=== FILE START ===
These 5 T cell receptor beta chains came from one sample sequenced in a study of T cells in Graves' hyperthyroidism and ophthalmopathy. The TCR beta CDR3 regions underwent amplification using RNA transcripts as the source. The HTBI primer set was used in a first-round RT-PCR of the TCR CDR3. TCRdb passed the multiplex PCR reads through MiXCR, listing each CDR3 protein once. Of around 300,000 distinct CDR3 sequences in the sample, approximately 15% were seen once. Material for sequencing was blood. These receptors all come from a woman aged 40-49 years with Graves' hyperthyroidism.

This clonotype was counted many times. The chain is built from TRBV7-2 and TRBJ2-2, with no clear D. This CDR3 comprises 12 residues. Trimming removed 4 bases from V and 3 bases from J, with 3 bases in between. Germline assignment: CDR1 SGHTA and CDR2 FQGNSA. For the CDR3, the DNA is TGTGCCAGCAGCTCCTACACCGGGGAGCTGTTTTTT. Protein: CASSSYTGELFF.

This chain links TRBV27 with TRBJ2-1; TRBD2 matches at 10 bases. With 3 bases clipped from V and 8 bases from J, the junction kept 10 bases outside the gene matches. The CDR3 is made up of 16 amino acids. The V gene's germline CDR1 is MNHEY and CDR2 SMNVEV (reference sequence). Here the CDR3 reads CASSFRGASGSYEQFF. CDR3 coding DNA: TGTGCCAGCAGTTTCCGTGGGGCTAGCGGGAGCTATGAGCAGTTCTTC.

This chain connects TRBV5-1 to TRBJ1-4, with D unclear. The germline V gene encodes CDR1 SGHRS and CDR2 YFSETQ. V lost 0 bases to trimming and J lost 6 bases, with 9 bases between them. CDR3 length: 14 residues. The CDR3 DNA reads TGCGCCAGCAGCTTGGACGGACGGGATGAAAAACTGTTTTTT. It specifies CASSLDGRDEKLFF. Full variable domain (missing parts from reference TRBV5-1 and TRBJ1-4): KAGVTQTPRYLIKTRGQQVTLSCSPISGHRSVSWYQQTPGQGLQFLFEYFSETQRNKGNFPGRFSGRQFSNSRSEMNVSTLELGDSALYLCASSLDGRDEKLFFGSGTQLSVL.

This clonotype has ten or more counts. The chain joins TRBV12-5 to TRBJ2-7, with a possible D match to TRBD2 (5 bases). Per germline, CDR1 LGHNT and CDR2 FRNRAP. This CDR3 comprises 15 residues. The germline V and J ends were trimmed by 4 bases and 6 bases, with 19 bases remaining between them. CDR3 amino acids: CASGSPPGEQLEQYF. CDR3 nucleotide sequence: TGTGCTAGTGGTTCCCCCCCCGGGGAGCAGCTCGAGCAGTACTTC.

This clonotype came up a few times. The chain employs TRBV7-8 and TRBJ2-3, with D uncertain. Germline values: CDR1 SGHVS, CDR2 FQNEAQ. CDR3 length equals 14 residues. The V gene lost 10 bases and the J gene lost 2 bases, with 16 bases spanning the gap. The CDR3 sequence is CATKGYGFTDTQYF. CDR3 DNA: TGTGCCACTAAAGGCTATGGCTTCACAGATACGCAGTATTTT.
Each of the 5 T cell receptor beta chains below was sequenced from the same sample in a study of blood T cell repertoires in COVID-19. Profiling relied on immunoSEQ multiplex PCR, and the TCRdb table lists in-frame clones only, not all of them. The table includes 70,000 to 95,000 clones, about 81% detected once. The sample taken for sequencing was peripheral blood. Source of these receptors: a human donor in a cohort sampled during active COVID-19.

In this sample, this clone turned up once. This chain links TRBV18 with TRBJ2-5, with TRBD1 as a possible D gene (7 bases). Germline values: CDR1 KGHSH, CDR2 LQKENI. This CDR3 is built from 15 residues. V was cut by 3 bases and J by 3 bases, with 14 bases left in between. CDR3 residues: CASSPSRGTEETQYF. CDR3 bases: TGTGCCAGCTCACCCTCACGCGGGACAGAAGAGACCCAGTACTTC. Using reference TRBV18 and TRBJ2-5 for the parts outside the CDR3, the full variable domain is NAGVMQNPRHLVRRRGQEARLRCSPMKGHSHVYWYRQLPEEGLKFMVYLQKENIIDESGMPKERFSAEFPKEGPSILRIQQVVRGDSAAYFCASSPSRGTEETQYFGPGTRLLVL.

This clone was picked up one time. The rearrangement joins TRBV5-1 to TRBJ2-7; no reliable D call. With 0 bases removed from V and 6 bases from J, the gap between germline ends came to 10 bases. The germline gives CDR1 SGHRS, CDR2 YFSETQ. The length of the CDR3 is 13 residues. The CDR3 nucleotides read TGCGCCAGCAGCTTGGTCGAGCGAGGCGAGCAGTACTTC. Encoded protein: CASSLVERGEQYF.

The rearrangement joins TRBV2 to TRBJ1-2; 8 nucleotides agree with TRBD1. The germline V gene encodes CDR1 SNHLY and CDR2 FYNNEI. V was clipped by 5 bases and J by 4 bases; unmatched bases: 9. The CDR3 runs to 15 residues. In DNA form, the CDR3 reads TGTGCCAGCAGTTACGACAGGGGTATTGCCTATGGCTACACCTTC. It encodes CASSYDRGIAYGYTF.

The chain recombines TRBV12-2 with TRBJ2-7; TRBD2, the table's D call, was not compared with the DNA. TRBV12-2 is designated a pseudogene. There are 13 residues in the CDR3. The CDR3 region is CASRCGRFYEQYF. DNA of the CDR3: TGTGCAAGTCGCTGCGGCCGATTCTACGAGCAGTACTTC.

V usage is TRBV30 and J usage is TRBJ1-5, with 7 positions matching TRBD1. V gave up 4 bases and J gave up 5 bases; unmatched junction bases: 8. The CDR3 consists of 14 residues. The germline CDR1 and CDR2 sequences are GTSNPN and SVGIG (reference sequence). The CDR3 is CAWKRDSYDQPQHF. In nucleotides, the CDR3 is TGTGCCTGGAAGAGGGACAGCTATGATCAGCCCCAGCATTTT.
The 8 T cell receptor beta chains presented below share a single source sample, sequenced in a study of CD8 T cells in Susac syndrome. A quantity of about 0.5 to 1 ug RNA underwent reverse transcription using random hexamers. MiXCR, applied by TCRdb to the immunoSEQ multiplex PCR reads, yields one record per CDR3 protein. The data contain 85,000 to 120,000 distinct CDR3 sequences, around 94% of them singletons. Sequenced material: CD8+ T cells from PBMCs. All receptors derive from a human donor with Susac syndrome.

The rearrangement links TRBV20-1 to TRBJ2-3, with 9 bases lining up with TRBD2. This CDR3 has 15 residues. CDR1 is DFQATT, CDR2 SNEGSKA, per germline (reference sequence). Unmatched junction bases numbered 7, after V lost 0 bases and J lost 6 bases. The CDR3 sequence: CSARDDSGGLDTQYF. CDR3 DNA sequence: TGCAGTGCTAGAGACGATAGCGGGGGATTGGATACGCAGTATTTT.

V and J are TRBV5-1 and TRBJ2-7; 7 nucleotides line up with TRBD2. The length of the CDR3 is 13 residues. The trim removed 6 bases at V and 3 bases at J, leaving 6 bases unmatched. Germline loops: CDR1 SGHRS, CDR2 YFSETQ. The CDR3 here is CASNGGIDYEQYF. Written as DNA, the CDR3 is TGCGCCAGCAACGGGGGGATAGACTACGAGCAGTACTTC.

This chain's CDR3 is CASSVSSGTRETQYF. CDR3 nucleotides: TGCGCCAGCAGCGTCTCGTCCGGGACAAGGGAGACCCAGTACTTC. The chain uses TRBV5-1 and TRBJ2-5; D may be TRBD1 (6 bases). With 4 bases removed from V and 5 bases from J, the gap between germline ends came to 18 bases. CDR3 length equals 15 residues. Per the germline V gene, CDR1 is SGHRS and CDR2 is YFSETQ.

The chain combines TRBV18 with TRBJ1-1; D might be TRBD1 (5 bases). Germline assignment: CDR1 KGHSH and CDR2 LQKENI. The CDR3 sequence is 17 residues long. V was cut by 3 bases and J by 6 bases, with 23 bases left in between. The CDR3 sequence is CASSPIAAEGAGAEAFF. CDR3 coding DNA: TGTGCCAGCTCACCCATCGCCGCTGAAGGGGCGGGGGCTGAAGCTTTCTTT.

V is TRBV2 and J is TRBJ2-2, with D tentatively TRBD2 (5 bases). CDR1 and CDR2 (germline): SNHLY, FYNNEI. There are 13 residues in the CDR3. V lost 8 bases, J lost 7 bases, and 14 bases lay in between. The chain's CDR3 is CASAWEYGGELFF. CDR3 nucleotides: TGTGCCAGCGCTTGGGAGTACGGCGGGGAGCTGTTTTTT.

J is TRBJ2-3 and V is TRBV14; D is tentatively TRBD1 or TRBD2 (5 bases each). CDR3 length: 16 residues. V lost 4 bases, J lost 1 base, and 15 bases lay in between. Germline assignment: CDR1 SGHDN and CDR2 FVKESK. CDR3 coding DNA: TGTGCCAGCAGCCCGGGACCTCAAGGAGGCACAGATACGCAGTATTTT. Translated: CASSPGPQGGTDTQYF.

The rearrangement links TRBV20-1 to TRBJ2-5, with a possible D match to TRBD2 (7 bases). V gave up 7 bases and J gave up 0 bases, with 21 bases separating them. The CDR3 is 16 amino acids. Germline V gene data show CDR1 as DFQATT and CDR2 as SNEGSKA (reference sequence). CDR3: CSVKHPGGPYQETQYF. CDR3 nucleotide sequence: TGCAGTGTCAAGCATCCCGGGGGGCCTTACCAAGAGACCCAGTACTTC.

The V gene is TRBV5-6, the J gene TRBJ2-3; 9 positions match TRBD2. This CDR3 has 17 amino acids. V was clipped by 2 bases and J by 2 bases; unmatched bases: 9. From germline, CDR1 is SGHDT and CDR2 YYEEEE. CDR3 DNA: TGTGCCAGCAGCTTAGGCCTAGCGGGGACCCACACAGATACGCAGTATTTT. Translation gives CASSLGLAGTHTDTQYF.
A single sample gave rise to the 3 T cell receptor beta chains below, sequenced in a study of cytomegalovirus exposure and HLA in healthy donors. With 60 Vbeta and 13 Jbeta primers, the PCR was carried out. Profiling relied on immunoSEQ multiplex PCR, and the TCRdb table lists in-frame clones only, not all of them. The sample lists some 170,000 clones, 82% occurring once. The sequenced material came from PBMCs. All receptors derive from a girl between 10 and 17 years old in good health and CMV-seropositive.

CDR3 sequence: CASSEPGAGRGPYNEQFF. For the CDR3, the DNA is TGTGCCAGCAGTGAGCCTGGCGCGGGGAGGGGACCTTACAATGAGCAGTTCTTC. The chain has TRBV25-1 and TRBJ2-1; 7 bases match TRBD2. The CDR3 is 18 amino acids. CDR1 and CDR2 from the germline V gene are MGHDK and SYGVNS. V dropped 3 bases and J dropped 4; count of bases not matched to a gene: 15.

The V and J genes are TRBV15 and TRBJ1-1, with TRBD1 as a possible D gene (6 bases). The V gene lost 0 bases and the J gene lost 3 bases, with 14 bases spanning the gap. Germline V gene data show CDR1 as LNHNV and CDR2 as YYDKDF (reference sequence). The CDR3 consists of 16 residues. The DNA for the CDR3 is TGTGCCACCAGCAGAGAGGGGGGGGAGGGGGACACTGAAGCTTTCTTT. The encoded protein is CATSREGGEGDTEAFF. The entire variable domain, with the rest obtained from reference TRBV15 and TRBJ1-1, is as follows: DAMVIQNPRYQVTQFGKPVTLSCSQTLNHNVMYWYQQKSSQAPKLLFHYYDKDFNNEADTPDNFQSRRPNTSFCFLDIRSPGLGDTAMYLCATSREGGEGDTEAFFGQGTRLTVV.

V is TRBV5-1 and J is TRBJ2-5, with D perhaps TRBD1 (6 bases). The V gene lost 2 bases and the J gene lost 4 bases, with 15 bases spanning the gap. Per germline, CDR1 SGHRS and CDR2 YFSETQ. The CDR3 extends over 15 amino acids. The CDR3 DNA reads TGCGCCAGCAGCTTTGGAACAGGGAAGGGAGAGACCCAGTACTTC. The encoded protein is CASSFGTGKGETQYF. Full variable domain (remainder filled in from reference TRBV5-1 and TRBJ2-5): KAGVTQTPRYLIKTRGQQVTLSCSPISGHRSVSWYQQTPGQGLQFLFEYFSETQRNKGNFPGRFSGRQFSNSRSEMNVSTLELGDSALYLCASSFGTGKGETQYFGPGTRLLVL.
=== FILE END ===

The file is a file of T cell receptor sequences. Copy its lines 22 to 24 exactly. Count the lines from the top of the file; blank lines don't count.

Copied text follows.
A single sample gave rise to the 3 T cell receptor beta chains below, sequenced in a study of cytomegalovirus exposure and HLA in healthy donors. With 60 Vbeta and 13 Jbeta primers, the PCR was carried out. Profiling relied on immunoSEQ multiplex PCR, and the TCRdb table lists in-frame clones only, not all of them. The sample lists some 170,000 clones, 82% occurring once. The sequenced material came from PBMCs. All receptors derive from a girl between 10 and 17 years old in good health and CMV-seropositive.

CDR3 sequence: CASSEPGAGRGPYNEQFF. For the CDR3, the DNA is TGTGCCAGCAGTGAGCCTGGCGCGGGGAGGGGACCTTACAATGAGCAGTTCTTC. The chain has TRBV25-1 and TRBJ2-1; 7 bases match TRBD2. The CDR3 is 18 amino acids. CDR1 and CDR2 from the germline V gene are MGHDK and SYGVNS. V dropped 3 bases and J dropped 4; count of bases not matched to a gene: 15.

The V and J genes are TRBV15 and TRBJ1-1, with TRBD1 as a possible D gene (6 bases). The V gene lost 0 bases and the J gene lost 3 bases, with 14 bases spanning the gap. Germline V gene data show CDR1 as LNHNV and CDR2 as YYDKDF (reference sequence). The CDR3 consists of 16 residues. The DNA for the CDR3 is TGTGCCACCAGCAGAGAGGGGGGGGAGGGGGACACTGAAGCTTTCTTT. The encoded protein is CATSREGGEGDTEAFF. The entire variable domain, with the rest obtained from reference TRBV15 and TRBJ1-1, is as follows: DAMVIQNPRYQVTQFGKPVTLSCSQTLNHNVMYWYQQKSSQAPKLLFHYYDKDFNNEADTPDNFQSRRPNTSFCFLDIRSPGLGDTAMYLCATSREGGEGDTEAFFGQGTRLTVV.